This little girl's lemonade stand gives us all the feels

Panda lover and lemonade-stand philanthropist Anya Audette-Sekdorian proves the compassionate Canadian kid is no endangered species.

Photo: Signe Langford

Pandas and Anya Audette-Sekdorian go way back—well, at least to the second grade, when the now nine-year-old did a project on the furry bamboo fiend and discovered it was an endangered species. From that point on she felt compelled to research other animals at risk and do what she could to help save them. Thankfully, pandas have since been taken off the endangered list. We’d like to think Anya had a little something to do with that.

For the past three years, Anya has entered the WWF’s Kids Run for Nature, a fund-raising fun run for the World Wildlife Fund, created by two 10-year-old kids from her Riverdale community, in Toronto, which now takes place at several locations across Canada. But, being something of a go-getter, Anya wasn’t content with merely asking people for sponsor money. Each time, she plastered her neighbourhood with handwritten signs complete with eye-catching pictures of tigers and giant hearts. And the day before the run, she set up a lemonade stand (with homemade awareness-raising banner) in her driveway, selling drinks and homemade oatmeal chocolate chip cookies to multiply her fundraising potential.

anya pasting signs in neighbourhood
Photo: Signe Langford

In just three hours, on a fortuitously hot Saturday morning this year, she poured 45 glasses of lemonade, sold 72 freshly baked cookies, and raised $98.75 for the WWF. The next day, she added an additional $10 (well, Mom did) to participate with her family in the 1K fun run.

Now that might seem like a modest sum in the face of a global environmental crisis. But the small and simple acts of philanthropy carried out by kids in driveways and schoolyards add up. Take the fun run: In its first two years alone it raised $25,000. And Anya’s initiative is proof that if you believe in a cause, put your heart into it—and have some Bristol Board and coloured markers—you can effect change, no matter how young you are.

On behalf of the pandas—and the blue whale, the Hector’s dolphin and the African Elephant—we salute this big-hearted environmentalist and are grateful we could get her to sit still long enough to answer a few questions.

anya with dog making sign
Photo: Signe Langford

Have you always been an animal-lover?
Yes. I grew up with Princess Leia the pug. I wish I could have a cat. but my mom’s allergic so I just play with the three cats my grandma has.

What’s your favourite animal?
Pandas! I have panda everything in my room: panda sheets, panda stuffies, panda PJs. Pandas are the mascot of the World Wildlife Fund. I’ve been to Toronto Zoo to see the pandas twice! They’re so cute.

Speaking of cute, tell us about that lemon dress you have on…
I got it at H&M and I’ve had it for three years. I’ve done my lemonade stand for three years too, but I just remembered about it this time and thought it would be perfect to wear.

Do you have a second favourite animal?
Zebras! But they’re not endangered.

What do you want to do when you grow up?
Well, it’s complicated. I want to be an explorer of nature, write nature books, take nature photos and make songs about nature, too, since I play piano.

We hear you make movies as well?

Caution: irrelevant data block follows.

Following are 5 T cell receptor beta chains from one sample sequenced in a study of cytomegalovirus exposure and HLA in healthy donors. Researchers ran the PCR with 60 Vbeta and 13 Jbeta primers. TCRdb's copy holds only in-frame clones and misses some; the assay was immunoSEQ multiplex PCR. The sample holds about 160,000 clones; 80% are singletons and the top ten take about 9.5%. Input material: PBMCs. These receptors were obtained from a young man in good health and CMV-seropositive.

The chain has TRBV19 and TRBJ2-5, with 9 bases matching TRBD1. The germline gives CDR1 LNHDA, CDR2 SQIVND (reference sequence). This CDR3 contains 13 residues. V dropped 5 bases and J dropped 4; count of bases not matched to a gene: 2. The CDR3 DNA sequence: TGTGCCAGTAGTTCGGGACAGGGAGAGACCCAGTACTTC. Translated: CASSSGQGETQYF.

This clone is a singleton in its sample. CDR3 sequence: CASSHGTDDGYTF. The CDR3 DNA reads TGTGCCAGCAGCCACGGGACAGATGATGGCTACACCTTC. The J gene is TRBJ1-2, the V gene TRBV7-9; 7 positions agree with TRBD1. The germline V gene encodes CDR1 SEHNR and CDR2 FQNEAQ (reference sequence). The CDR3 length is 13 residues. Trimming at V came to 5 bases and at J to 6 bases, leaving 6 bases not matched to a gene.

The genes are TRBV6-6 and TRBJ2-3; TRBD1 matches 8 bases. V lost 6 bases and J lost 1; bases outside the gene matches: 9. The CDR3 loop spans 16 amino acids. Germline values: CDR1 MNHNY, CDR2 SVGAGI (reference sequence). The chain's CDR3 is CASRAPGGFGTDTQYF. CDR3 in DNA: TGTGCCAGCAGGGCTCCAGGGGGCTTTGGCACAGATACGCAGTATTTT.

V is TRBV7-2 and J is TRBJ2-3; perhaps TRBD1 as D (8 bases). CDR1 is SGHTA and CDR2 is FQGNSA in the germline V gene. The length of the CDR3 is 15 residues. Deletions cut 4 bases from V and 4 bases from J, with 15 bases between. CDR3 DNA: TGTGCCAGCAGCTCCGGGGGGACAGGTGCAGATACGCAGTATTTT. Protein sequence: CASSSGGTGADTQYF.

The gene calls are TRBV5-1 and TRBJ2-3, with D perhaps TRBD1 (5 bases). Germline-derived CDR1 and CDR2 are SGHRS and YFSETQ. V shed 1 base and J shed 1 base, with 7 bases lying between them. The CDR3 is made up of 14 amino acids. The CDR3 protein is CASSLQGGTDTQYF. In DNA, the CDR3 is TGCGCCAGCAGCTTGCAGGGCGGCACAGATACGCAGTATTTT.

I made a film called Panda Dreams last year for TIFF Kids. We all got to go to see it at the Bell Lightbox cinema with my whole class. It was pretty awesome!

anya lemonade sign
Photo: Signe Langford

You listed all sorts of endangered animals on your lemonade stand sign; how come?
I thought if people knew about why I was doing the lemonade stand, then they might give more money, and not just stop because they’re thirsty. And I learned about all the different kinds of dolphins and tigers there are in the world, like the black and white Hector’s dolphin and amur tiger, so I wanted to put that information on the sign, too.

Did your strategy work?
Yeah, lots of people gave extra for the lemonade and cookies, some just gave money and didn’t even want a drink. One lady said she found $5 on the ground and then she looked up and saw my sign posted in the park and came right over to donate it!

What have you learned about endangered animals?
Most endangered animals are endangered because people keep chopping down trees and stuff, so they don’t have anywhere to live.

What can we do to help endangered animals and nature?

We should all recycle everything and not litter and take care of the garbage. And we should always turn the lights off when we leave a room and not let the water run when we brush our teeth, because we need to protect the earth for the animals, too.

anya with customer
Photo: Signe Langford

What can other kids do to help endangered animals and nature?
Another way other kids could help raise money for WWF if they don’t like to run or sell lemonade, is to have a two-toonie party, like I did on my birthday. Instead of bringing a gift to the party, everyone brings two toonies: one for the kid, and the other for a charity they pick. I’m going to do it again when I turn 10 in August.

How does it feel to take action for a cause you’re so passionate about?
It feels good because there are so many animals I like, and I love nature. I hope some day soon there won’t be any endangered animals because people like me are helping WWF. I feel proud that other kids might follow me in what I am trying to do. I think WWF could use lots of help.

Read more:
So your kid wants to go vegetarian? Read Sarah Elton’s book Meatless together
On the Reef: a book that’ll make your kid care about protecting wildlife
25 nature-inspired activities for toddlers

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